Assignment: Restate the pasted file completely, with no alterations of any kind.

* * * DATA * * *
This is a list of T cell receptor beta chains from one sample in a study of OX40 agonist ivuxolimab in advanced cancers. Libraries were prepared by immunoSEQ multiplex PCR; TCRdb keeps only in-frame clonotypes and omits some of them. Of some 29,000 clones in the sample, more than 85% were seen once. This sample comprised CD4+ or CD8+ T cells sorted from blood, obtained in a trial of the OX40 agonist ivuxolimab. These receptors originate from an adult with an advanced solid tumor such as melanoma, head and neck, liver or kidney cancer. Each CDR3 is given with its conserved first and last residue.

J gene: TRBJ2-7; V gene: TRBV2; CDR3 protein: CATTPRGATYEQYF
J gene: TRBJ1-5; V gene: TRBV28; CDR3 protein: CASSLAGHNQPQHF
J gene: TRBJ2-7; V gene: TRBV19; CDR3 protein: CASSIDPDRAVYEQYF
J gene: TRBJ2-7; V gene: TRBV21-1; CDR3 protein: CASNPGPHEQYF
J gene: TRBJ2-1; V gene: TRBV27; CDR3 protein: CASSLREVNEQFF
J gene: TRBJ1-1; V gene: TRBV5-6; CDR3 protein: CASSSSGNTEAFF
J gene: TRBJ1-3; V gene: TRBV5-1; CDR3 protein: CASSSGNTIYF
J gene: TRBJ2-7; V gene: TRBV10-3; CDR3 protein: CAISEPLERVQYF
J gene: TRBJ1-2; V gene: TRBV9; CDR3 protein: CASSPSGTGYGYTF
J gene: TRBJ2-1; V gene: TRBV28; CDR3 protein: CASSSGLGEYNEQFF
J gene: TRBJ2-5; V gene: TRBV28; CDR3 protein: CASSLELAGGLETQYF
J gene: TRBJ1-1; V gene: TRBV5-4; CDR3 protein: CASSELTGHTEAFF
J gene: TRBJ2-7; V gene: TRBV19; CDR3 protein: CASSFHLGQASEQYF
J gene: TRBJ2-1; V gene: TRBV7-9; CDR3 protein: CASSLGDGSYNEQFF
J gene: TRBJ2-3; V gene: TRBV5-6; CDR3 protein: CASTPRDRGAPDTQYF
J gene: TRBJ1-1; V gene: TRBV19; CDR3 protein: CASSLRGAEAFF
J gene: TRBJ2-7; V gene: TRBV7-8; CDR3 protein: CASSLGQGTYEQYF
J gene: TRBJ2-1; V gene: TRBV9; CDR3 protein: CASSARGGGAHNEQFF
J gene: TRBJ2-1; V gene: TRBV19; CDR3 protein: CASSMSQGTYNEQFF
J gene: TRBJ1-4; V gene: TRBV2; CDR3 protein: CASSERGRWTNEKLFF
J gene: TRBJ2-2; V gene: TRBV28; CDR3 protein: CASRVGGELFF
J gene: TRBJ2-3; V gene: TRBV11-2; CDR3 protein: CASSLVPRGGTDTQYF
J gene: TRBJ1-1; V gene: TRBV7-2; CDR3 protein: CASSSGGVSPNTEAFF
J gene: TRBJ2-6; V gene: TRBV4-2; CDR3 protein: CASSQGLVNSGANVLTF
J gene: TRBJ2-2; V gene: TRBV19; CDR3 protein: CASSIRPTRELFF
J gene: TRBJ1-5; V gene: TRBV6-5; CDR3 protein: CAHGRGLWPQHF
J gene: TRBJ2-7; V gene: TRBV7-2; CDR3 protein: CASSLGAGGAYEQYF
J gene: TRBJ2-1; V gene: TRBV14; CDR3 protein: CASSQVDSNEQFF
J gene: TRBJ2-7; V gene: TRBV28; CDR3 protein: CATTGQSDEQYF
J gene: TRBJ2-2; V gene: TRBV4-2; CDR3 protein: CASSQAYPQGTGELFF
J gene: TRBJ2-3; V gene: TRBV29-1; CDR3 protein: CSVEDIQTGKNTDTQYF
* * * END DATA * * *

This is a list of T cell receptor beta chains from one sample in a study of OX40 agonist ivuxolimab in advanced cancers. Libraries were prepared by immunoSEQ multiplex PCR; TCRdb keeps only in-frame clonotypes and omits some of them. Of some 29,000 clones in the sample, more than 85% were seen once. This sample comprised CD4+ or CD8+ T cells sorted from blood, obtained in a trial of the OX40 agonist ivuxolimab. These receptors originate from an adult with an advanced solid tumor such as melanoma, head and neck, liver or kidney cancer. Each CDR3 is given with its conserved first and last residue.

J gene: TRBJ2-7; V gene: TRBV2; CDR3 protein: CATTPRGATYEQYF
J gene: TRBJ1-5; V gene: TRBV28; CDR3 protein: CASSLAGHNQPQHF
J gene: TRBJ2-7; V gene: TRBV19; CDR3 protein: CASSIDPDRAVYEQYF
J gene: TRBJ2-7; V gene: TRBV21-1; CDR3 protein: CASNPGPHEQYF
J gene: TRBJ2-1; V gene: TRBV27; CDR3 protein: CASSLREVNEQFF
J gene: TRBJ1-1; V gene: TRBV5-6; CDR3 protein: CASSSSGNTEAFF
J gene: TRBJ1-3; V gene: TRBV5-1; CDR3 protein: CASSSGNTIYF
J gene: TRBJ2-7; V gene: TRBV10-3; CDR3 protein: CAISEPLERVQYF
J gene: TRBJ1-2; V gene: TRBV9; CDR3 protein: CASSPSGTGYGYTF
J gene: TRBJ2-1; V gene: TRBV28; CDR3 protein: CASSSGLGEYNEQFF
J gene: TRBJ2-5; V gene: TRBV28; CDR3 protein: CASSLELAGGLETQYF
J gene: TRBJ1-1; V gene: TRBV5-4; CDR3 protein: CASSELTGHTEAFF
J gene: TRBJ2-7; V gene: TRBV19; CDR3 protein: CASSFHLGQASEQYF
J gene: TRBJ2-1; V gene: TRBV7-9; CDR3 protein: CASSLGDGSYNEQFF
J gene: TRBJ2-3; V gene: TRBV5-6; CDR3 protein: CASTPRDRGAPDTQYF
J gene: TRBJ1-1; V gene: TRBV19; CDR3 protein: CASSLRGAEAFF
J gene: TRBJ2-7; V gene: TRBV7-8; CDR3 protein: CASSLGQGTYEQYF
J gene: TRBJ2-1; V gene: TRBV9; CDR3 protein: CASSARGGGAHNEQFF
J gene: TRBJ2-1; V gene: TRBV19; CDR3 protein: CASSMSQGTYNEQFF
J gene: TRBJ1-4; V gene: TRBV2; CDR3 protein: CASSERGRWTNEKLFF
J gene: TRBJ2-2; V gene: TRBV28; CDR3 protein: CASRVGGELFF
J gene: TRBJ2-3; V gene: TRBV11-2; CDR3 protein: CASSLVPRGGTDTQYF
J gene: TRBJ1-1; V gene: TRBV7-2; CDR3 protein: CASSSGGVSPNTEAFF
J gene: TRBJ2-6; V gene: TRBV4-2; CDR3 protein: CASSQGLVNSGANVLTF
J gene: TRBJ2-2; V gene: TRBV19; CDR3 protein: CASSIRPTRELFF
J gene: TRBJ1-5; V gene: TRBV6-5; CDR3 protein: CAHGRGLWPQHF
J gene: TRBJ2-7; V gene: TRBV7-2; CDR3 protein: CASSLGAGGAYEQYF
J gene: TRBJ2-1; V gene: TRBV14; CDR3 protein: CASSQVDSNEQFF
J gene: TRBJ2-7; V gene: TRBV28; CDR3 protein: CATTGQSDEQYF
J gene: TRBJ2-2; V gene: TRBV4-2; CDR3 protein: CASSQAYPQGTGELFF
J gene: TRBJ2-3; V gene: TRBV29-1; CDR3 protein: CSVEDIQTGKNTDTQYF